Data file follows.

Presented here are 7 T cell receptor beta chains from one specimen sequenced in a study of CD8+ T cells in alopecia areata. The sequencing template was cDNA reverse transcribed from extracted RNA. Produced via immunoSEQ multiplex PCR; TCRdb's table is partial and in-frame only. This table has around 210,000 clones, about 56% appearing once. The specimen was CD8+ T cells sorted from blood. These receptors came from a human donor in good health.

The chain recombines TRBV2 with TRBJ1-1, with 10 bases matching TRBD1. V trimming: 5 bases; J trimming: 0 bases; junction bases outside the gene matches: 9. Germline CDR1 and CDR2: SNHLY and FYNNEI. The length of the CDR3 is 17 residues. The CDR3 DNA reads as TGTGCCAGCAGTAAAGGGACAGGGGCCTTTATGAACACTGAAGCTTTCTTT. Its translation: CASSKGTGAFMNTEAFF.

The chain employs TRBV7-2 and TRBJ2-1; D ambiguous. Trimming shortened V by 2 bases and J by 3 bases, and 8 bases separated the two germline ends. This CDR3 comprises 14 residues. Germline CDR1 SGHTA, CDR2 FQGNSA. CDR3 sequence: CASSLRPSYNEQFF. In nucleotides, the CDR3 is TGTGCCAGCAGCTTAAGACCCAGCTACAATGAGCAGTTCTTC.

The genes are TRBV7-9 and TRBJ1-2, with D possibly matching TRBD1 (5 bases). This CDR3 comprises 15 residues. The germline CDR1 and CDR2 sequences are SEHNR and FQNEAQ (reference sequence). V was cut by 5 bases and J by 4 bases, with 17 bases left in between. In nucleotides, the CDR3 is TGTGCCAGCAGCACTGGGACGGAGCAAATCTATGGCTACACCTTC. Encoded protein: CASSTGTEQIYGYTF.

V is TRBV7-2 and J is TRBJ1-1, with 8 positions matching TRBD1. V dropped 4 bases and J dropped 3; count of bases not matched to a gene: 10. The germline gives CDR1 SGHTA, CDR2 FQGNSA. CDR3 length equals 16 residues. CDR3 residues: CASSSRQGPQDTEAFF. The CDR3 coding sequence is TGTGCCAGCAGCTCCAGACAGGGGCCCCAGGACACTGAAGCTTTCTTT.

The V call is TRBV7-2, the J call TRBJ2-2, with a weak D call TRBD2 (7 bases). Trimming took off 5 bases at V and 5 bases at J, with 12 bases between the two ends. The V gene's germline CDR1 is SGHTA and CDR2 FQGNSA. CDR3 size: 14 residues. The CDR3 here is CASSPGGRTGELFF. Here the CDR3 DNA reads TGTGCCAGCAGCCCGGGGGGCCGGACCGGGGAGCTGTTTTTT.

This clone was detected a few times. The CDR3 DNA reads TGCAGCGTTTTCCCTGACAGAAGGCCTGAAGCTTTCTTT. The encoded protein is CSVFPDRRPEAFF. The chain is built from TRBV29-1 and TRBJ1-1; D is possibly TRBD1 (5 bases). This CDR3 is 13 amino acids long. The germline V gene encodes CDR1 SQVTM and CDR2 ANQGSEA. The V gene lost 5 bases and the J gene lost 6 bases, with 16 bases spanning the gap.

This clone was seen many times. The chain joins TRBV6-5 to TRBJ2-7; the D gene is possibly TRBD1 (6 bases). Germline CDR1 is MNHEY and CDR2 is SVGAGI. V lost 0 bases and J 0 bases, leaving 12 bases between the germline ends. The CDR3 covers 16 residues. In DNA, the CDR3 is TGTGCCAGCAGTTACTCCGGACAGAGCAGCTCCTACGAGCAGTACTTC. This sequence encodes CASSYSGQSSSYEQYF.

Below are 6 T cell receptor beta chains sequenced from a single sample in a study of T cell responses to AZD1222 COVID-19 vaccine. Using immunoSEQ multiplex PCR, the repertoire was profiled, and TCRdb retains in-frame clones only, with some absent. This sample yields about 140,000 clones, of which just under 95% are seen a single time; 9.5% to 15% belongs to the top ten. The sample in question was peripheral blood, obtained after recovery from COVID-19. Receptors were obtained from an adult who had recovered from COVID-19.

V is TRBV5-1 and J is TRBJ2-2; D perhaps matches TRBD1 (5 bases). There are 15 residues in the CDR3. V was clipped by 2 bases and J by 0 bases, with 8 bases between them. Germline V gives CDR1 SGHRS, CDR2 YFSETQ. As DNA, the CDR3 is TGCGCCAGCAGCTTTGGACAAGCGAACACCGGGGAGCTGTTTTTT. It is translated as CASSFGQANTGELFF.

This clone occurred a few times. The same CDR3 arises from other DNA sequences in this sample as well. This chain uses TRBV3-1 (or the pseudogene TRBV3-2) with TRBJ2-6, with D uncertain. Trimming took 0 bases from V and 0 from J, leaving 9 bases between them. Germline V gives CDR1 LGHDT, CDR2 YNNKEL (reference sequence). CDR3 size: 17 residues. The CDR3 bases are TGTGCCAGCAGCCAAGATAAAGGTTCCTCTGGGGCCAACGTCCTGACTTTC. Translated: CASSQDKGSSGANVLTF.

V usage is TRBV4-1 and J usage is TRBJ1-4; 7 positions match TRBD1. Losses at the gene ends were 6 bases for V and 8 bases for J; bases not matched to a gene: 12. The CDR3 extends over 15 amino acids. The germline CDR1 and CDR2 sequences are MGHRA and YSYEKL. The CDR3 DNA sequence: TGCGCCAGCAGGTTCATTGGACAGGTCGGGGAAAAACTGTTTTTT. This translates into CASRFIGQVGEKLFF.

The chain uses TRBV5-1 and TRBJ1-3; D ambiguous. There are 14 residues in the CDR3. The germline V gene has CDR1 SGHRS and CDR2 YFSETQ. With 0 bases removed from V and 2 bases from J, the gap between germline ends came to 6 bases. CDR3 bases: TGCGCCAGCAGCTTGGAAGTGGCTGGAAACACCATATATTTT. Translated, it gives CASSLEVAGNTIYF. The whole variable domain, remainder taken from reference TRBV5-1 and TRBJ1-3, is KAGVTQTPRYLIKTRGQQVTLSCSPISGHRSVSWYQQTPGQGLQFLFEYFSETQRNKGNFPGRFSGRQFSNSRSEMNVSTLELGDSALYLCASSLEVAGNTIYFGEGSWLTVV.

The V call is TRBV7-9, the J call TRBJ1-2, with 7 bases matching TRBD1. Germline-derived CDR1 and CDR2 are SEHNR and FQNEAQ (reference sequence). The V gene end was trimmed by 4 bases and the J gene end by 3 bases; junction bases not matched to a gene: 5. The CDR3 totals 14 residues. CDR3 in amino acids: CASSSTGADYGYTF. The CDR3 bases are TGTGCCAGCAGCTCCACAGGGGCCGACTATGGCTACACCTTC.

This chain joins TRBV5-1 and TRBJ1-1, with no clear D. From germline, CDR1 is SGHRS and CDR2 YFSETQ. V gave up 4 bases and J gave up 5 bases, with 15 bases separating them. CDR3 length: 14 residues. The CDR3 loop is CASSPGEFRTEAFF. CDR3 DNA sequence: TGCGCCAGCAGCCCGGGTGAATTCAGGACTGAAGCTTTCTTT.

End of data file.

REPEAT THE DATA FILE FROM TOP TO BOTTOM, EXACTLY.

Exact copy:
Presented here are 7 T cell receptor beta chains from one specimen sequenced in a study of CD8+ T cells in alopecia areata. The sequencing template was cDNA reverse transcribed from extracted RNA. Produced via immunoSEQ multiplex PCR; TCRdb's table is partial and in-frame only. This table has around 210,000 clones, about 56% appearing once. The specimen was CD8+ T cells sorted from blood. These receptors came from a human donor in good health.

The chain recombines TRBV2 with TRBJ1-1, with 10 bases matching TRBD1. V trimming: 5 bases; J trimming: 0 bases; junction bases outside the gene matches: 9. Germline CDR1 and CDR2: SNHLY and FYNNEI. The length of the CDR3 is 17 residues. The CDR3 DNA reads as TGTGCCAGCAGTAAAGGGACAGGGGCCTTTATGAACACTGAAGCTTTCTTT. Its translation: CASSKGTGAFMNTEAFF.

The chain employs TRBV7-2 and TRBJ2-1; D ambiguous. Trimming shortened V by 2 bases and J by 3 bases, and 8 bases separated the two germline ends. This CDR3 comprises 14 residues. Germline CDR1 SGHTA, CDR2 FQGNSA. CDR3 sequence: CASSLRPSYNEQFF. In nucleotides, the CDR3 is TGTGCCAGCAGCTTAAGACCCAGCTACAATGAGCAGTTCTTC.

The genes are TRBV7-9 and TRBJ1-2, with D possibly matching TRBD1 (5 bases). This CDR3 comprises 15 residues. The germline CDR1 and CDR2 sequences are SEHNR and FQNEAQ (reference sequence). V was cut by 5 bases and J by 4 bases, with 17 bases left in between. In nucleotides, the CDR3 is TGTGCCAGCAGCACTGGGACGGAGCAAATCTATGGCTACACCTTC. Encoded protein: CASSTGTEQIYGYTF.

V is TRBV7-2 and J is TRBJ1-1, with 8 positions matching TRBD1. V dropped 4 bases and J dropped 3; count of bases not matched to a gene: 10. The germline gives CDR1 SGHTA, CDR2 FQGNSA. CDR3 length equals 16 residues. CDR3 residues: CASSSRQGPQDTEAFF. The CDR3 coding sequence is TGTGCCAGCAGCTCCAGACAGGGGCCCCAGGACACTGAAGCTTTCTTT.

The V call is TRBV7-2, the J call TRBJ2-2, with a weak D call TRBD2 (7 bases). Trimming took off 5 bases at V and 5 bases at J, with 12 bases between the two ends. The V gene's germline CDR1 is SGHTA and CDR2 FQGNSA. CDR3 size: 14 residues. The CDR3 here is CASSPGGRTGELFF. Here the CDR3 DNA reads TGTGCCAGCAGCCCGGGGGGCCGGACCGGGGAGCTGTTTTTT.

This clone was detected a few times. The CDR3 DNA reads TGCAGCGTTTTCCCTGACAGAAGGCCTGAAGCTTTCTTT. The encoded protein is CSVFPDRRPEAFF. The chain is built from TRBV29-1 and TRBJ1-1; D is possibly TRBD1 (5 bases). This CDR3 is 13 amino acids long. The germline V gene encodes CDR1 SQVTM and CDR2 ANQGSEA. The V gene lost 5 bases and the J gene lost 6 bases, with 16 bases spanning the gap.

This clone was seen many times. The chain joins TRBV6-5 to TRBJ2-7; the D gene is possibly TRBD1 (6 bases). Germline CDR1 is MNHEY and CDR2 is SVGAGI. V lost 0 bases and J 0 bases, leaving 12 bases between the germline ends. The CDR3 covers 16 residues. In DNA, the CDR3 is TGTGCCAGCAGTTACTCCGGACAGAGCAGCTCCTACGAGCAGTACTTC. This sequence encodes CASSYSGQSSSYEQYF.

Below are 6 T cell receptor beta chains sequenced from a single sample in a study of T cell responses to AZD1222 COVID-19 vaccine. Using immunoSEQ multiplex PCR, the repertoire was profiled, and TCRdb retains in-frame clones only, with some absent. This sample yields about 140,000 clones, of which just under 95% are seen a single time; 9.5% to 15% belongs to the top ten. The sample in question was peripheral blood, obtained after recovery from COVID-19. Receptors were obtained from an adult who had recovered from COVID-19.

V is TRBV5-1 and J is TRBJ2-2; D perhaps matches TRBD1 (5 bases). There are 15 residues in the CDR3. V was clipped by 2 bases and J by 0 bases, with 8 bases between them. Germline V gives CDR1 SGHRS, CDR2 YFSETQ. As DNA, the CDR3 is TGCGCCAGCAGCTTTGGACAAGCGAACACCGGGGAGCTGTTTTTT. It is translated as CASSFGQANTGELFF.

This clone occurred a few times. The same CDR3 arises from other DNA sequences in this sample as well. This chain uses TRBV3-1 (or the pseudogene TRBV3-2) with TRBJ2-6, with D uncertain. Trimming took 0 bases from V and 0 from J, leaving 9 bases between them. Germline V gives CDR1 LGHDT, CDR2 YNNKEL (reference sequence). CDR3 size: 17 residues. The CDR3 bases are TGTGCCAGCAGCCAAGATAAAGGTTCCTCTGGGGCCAACGTCCTGACTTTC. Translated: CASSQDKGSSGANVLTF.

V usage is TRBV4-1 and J usage is TRBJ1-4; 7 positions match TRBD1. Losses at the gene ends were 6 bases for V and 8 bases for J; bases not matched to a gene: 12. The CDR3 extends over 15 amino acids. The germline CDR1 and CDR2 sequences are MGHRA and YSYEKL. The CDR3 DNA sequence: TGCGCCAGCAGGTTCATTGGACAGGTCGGGGAAAAACTGTTTTTT. This translates into CASRFIGQVGEKLFF.

The chain uses TRBV5-1 and TRBJ1-3; D ambiguous. There are 14 residues in the CDR3. The germline V gene has CDR1 SGHRS and CDR2 YFSETQ. With 0 bases removed from V and 2 bases from J, the gap between germline ends came to 6 bases. CDR3 bases: TGCGCCAGCAGCTTGGAAGTGGCTGGAAACACCATATATTTT. Translated, it gives CASSLEVAGNTIYF. The whole variable domain, remainder taken from reference TRBV5-1 and TRBJ1-3, is KAGVTQTPRYLIKTRGQQVTLSCSPISGHRSVSWYQQTPGQGLQFLFEYFSETQRNKGNFPGRFSGRQFSNSRSEMNVSTLELGDSALYLCASSLEVAGNTIYFGEGSWLTVV.

The V call is TRBV7-9, the J call TRBJ1-2, with 7 bases matching TRBD1. Germline-derived CDR1 and CDR2 are SEHNR and FQNEAQ (reference sequence). The V gene end was trimmed by 4 bases and the J gene end by 3 bases; junction bases not matched to a gene: 5. The CDR3 totals 14 residues. CDR3 in amino acids: CASSSTGADYGYTF. The CDR3 bases are TGTGCCAGCAGCTCCACAGGGGCCGACTATGGCTACACCTTC.

This chain joins TRBV5-1 and TRBJ1-1, with no clear D. From germline, CDR1 is SGHRS and CDR2 YFSETQ. V gave up 4 bases and J gave up 5 bases, with 15 bases separating them. CDR3 length: 14 residues. The CDR3 loop is CASSPGEFRTEAFF. CDR3 DNA sequence: TGCGCCAGCAGCCCGGGTGAATTCAGGACTGAAGCTTTCTTT.